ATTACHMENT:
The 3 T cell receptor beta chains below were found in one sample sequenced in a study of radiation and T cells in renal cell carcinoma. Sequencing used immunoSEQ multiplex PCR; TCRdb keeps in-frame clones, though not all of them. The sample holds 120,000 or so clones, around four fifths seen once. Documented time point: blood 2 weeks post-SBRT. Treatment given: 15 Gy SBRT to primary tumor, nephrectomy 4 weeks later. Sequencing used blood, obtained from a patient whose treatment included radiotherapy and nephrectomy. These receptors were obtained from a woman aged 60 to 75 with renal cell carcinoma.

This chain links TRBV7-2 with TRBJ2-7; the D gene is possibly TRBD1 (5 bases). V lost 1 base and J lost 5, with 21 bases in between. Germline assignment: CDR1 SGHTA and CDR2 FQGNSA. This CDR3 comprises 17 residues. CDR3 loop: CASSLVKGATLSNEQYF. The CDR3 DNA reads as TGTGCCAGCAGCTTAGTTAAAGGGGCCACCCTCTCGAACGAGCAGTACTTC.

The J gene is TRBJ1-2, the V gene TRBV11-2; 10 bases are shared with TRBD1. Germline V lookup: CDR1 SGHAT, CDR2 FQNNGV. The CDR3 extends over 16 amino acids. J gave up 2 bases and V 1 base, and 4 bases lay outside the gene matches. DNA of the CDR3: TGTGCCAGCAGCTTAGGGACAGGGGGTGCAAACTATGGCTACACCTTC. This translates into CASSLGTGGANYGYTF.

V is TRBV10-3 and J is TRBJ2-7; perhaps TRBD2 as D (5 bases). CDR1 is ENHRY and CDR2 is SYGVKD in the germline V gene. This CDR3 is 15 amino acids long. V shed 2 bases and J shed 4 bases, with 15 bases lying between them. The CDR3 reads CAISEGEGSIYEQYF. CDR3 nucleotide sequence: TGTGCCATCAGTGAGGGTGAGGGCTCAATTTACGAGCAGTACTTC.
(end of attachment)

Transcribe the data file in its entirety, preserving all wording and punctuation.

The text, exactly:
The 3 T cell receptor beta chains below were found in one sample sequenced in a study of radiation and T cells in renal cell carcinoma. Sequencing used immunoSEQ multiplex PCR; TCRdb keeps in-frame clones, though not all of them. The sample holds 120,000 or so clones, around four fifths seen once. Documented time point: blood 2 weeks post-SBRT. Treatment given: 15 Gy SBRT to primary tumor, nephrectomy 4 weeks later. Sequencing used blood, obtained from a patient whose treatment included radiotherapy and nephrectomy. These receptors were obtained from a woman aged 60 to 75 with renal cell carcinoma.

This chain links TRBV7-2 with TRBJ2-7; the D gene is possibly TRBD1 (5 bases). V lost 1 base and J lost 5, with 21 bases in between. Germline assignment: CDR1 SGHTA and CDR2 FQGNSA. This CDR3 comprises 17 residues. CDR3 loop: CASSLVKGATLSNEQYF. The CDR3 DNA reads as TGTGCCAGCAGCTTAGTTAAAGGGGCCACCCTCTCGAACGAGCAGTACTTC.

The J gene is TRBJ1-2, the V gene TRBV11-2; 10 bases are shared with TRBD1. Germline V lookup: CDR1 SGHAT, CDR2 FQNNGV. The CDR3 extends over 16 amino acids. J gave up 2 bases and V 1 base, and 4 bases lay outside the gene matches. DNA of the CDR3: TGTGCCAGCAGCTTAGGGACAGGGGGTGCAAACTATGGCTACACCTTC. This translates into CASSLGTGGANYGYTF.

V is TRBV10-3 and J is TRBJ2-7; perhaps TRBD2 as D (5 bases). CDR1 is ENHRY and CDR2 is SYGVKD in the germline V gene. This CDR3 is 15 amino acids long. V shed 2 bases and J shed 4 bases, with 15 bases lying between them. The CDR3 reads CAISEGEGSIYEQYF. CDR3 nucleotide sequence: TGTGCCATCAGTGAGGGTGAGGGCTCAATTTACGAGCAGTACTTC.